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Some folks love to fuss over their retirement nest eggs. They follow the stock market like hawks, scope out hot sectors, tweak their holdings, and check their balances before hitting the pillow every night. But many Americans just don’t have the time, confidence, or, let’s face it, the interest to tend to their portfolio on a regular basis–even if their retirement depends on it.
Increasingly, though, they are using target date retirement funds as a hands-off way to get on track for retirement. Investors select a fund designed for a year near their anticipated retirement year: A 30-year-old who plans to retire in around 35 years, for instance, might choose the Vanguard Target Retirement 2040 Fund (VFORX), or Fidelity Freedom 2040 (FFFFX). Managers of such funds allocate investment dollars across several other mutual funds in a mix that starts out aggressive and gradually grows safer as the target year approaches. “The idea is that it’s one-stop shopping,” explains Tom Roseen, senior research analyst at fund researcher Lipper. “You can buy in, and it’s a no-brainer after that.”
Target date retirement funds’ set-it-and-forget-it appeal has attracted $150.1 billion in assets according to Financial Research Corp., a research consultancy in Boston. But as easy and effective as the funds sound, experts warn that no investment is completely work-free or worry-free.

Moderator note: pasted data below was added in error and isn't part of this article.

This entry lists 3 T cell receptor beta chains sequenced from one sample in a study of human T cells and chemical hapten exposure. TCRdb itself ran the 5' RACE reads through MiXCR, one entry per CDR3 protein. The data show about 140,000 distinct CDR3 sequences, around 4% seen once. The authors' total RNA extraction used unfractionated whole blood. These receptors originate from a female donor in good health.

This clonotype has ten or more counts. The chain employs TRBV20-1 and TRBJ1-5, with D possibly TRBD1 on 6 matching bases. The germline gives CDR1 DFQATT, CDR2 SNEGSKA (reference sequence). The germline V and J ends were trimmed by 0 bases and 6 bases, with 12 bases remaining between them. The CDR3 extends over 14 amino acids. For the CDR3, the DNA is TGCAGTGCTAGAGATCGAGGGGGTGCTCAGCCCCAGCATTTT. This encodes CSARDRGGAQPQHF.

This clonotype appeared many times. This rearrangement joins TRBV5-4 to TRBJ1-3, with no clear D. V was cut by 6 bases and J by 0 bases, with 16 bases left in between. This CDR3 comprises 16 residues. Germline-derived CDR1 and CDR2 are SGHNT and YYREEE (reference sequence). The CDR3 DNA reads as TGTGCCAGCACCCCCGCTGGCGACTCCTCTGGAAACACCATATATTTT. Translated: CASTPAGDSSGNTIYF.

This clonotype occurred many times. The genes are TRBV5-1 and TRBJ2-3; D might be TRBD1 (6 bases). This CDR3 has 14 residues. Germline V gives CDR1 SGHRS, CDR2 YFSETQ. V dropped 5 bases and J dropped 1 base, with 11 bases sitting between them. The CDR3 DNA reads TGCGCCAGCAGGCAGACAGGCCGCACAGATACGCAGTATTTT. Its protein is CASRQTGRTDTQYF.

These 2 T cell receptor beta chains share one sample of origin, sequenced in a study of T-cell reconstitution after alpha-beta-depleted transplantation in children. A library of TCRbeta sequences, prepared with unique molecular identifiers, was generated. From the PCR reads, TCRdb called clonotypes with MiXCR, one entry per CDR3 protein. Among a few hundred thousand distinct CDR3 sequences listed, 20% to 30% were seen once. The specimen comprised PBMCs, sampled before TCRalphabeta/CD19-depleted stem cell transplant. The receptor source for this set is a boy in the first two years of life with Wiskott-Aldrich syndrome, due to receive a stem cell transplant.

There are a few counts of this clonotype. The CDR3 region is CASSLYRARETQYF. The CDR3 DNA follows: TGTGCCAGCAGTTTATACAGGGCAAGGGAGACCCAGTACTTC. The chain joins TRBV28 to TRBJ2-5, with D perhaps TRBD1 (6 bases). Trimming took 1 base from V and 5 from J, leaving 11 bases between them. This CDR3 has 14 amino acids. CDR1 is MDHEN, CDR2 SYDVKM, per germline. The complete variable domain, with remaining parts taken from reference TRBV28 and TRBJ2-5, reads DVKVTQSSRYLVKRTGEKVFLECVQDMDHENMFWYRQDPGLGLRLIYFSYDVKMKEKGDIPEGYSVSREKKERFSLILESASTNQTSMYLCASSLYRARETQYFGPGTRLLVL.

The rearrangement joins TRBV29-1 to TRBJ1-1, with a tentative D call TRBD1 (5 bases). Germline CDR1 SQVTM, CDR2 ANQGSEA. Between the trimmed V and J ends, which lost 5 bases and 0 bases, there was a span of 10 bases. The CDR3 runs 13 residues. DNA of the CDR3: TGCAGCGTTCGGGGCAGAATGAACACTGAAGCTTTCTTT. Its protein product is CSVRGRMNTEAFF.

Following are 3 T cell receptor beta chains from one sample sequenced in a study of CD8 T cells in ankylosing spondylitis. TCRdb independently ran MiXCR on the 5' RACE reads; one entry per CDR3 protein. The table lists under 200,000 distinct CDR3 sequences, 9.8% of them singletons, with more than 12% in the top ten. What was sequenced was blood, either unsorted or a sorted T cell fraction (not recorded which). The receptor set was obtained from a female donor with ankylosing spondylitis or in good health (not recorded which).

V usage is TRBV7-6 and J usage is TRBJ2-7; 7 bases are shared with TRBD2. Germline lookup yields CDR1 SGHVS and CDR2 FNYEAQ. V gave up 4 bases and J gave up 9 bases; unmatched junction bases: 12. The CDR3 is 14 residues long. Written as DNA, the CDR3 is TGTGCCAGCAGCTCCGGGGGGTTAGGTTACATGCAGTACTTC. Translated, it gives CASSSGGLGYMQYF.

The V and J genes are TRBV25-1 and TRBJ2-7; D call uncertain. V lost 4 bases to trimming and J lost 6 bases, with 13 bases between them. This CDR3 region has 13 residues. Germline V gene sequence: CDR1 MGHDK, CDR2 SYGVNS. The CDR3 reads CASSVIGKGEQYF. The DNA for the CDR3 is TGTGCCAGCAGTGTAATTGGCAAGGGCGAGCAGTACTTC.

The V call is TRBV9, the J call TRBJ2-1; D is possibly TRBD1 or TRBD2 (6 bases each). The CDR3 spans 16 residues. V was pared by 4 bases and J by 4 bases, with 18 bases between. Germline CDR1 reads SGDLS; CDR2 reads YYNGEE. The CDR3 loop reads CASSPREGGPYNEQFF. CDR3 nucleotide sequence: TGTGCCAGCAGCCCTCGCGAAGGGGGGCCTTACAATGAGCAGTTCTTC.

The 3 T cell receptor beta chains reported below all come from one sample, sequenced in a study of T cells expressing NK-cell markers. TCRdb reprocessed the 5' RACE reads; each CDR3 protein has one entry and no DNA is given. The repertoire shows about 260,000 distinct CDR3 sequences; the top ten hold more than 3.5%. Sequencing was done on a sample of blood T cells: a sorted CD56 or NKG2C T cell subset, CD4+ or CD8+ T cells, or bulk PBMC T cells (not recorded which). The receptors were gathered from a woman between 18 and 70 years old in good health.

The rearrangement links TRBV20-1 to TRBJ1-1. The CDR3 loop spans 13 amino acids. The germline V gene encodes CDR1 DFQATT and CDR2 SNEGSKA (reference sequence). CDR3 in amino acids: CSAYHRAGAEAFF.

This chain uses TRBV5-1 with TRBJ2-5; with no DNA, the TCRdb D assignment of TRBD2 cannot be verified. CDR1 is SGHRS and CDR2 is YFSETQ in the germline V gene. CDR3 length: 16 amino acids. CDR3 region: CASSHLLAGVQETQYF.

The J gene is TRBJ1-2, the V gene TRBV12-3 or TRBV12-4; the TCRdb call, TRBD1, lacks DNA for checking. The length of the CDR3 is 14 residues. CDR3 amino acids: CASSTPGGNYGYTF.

One of the biggest caveats is that no matter how well the funds perform, they won’t ensure a comfortable retirement unless they are properly funded. In March, JPMorgan Asset Management released a study indicating that the standard assumptions that the fund industry uses aren’t accurate: In reality, participants contribute less to their accounts and borrow and withdraw more than assumed.
“We can’t control how much people are going to save or what they are going to spend in retirement,” says Jerome Clark, portfolio manager of T. Rowe Price’s target-date retirement funds, which have $24 billion in assets. “But there is nothing more important than how much you save in determining how successful your retirement is.”
It’s up to future retirees to figure out the level of contributions they need to make to retire comfortably. One way to do that is by consulting with a financial planner. Another is by using retirement income calculators. A standard feature on fund companies’ Websites, they can quickly project the savings rate necessary to produce a desired income level in retirement, all while making the necessary adjustments for inflation.
And while target date funds may overcome a lot of investors’ inertia, there’s still the job of choosing among the myriad of funds on the market. “One of the misconceptions is that they are all created equal,” says Roseen.
An easy way to comparison shop is through the Websites of Morningstar or Lipper, which rate mutual funds. To dig a bit deeper, investors can use the same sites to examine the funds in which the target date funds invest.
Price is another consideration. Target date funds charging an expense ratio of more than about 1.2%–which is the median figure for mutual funds–should be approached skeptically,
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